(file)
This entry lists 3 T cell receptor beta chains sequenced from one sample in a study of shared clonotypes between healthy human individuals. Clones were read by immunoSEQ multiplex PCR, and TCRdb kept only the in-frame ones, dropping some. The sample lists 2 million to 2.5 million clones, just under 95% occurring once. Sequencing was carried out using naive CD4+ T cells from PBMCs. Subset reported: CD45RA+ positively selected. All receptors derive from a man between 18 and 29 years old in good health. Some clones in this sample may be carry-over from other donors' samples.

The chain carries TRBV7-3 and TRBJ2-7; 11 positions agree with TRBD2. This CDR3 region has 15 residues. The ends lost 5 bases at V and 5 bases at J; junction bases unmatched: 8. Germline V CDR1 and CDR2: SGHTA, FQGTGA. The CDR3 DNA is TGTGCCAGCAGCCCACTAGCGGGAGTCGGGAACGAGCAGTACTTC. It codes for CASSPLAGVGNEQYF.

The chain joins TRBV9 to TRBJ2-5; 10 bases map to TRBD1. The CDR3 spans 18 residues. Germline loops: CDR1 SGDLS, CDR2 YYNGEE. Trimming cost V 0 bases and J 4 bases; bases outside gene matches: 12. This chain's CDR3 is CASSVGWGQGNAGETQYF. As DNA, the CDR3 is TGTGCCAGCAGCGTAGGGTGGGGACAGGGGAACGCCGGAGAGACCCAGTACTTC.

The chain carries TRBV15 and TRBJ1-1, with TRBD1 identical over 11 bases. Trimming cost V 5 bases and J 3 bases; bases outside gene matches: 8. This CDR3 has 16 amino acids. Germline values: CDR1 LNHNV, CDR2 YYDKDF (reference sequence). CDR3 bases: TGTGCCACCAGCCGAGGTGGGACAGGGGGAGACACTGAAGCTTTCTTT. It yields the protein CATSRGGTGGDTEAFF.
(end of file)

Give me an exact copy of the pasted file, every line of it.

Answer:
This entry lists 3 T cell receptor beta chains sequenced from one sample in a study of shared clonotypes between healthy human individuals. Clones were read by immunoSEQ multiplex PCR, and TCRdb kept only the in-frame ones, dropping some. The sample lists 2 million to 2.5 million clones, just under 95% occurring once. Sequencing was carried out using naive CD4+ T cells from PBMCs. Subset reported: CD45RA+ positively selected. All receptors derive from a man between 18 and 29 years old in good health. Some clones in this sample may be carry-over from other donors' samples.

The chain carries TRBV7-3 and TRBJ2-7; 11 positions agree with TRBD2. This CDR3 region has 15 residues. The ends lost 5 bases at V and 5 bases at J; junction bases unmatched: 8. Germline V CDR1 and CDR2: SGHTA, FQGTGA. The CDR3 DNA is TGTGCCAGCAGCCCACTAGCGGGAGTCGGGAACGAGCAGTACTTC. It codes for CASSPLAGVGNEQYF.

The chain joins TRBV9 to TRBJ2-5; 10 bases map to TRBD1. The CDR3 spans 18 residues. Germline loops: CDR1 SGDLS, CDR2 YYNGEE. Trimming cost V 0 bases and J 4 bases; bases outside gene matches: 12. This chain's CDR3 is CASSVGWGQGNAGETQYF. As DNA, the CDR3 is TGTGCCAGCAGCGTAGGGTGGGGACAGGGGAACGCCGGAGAGACCCAGTACTTC.

The chain carries TRBV15 and TRBJ1-1, with TRBD1 identical over 11 bases. Trimming cost V 5 bases and J 3 bases; bases outside gene matches: 8. This CDR3 has 16 amino acids. Germline values: CDR1 LNHNV, CDR2 YYDKDF (reference sequence). CDR3 bases: TGTGCCACCAGCCGAGGTGGGACAGGGGGAGACACTGAAGCTTTCTTT. It yields the protein CATSRGGTGGDTEAFF.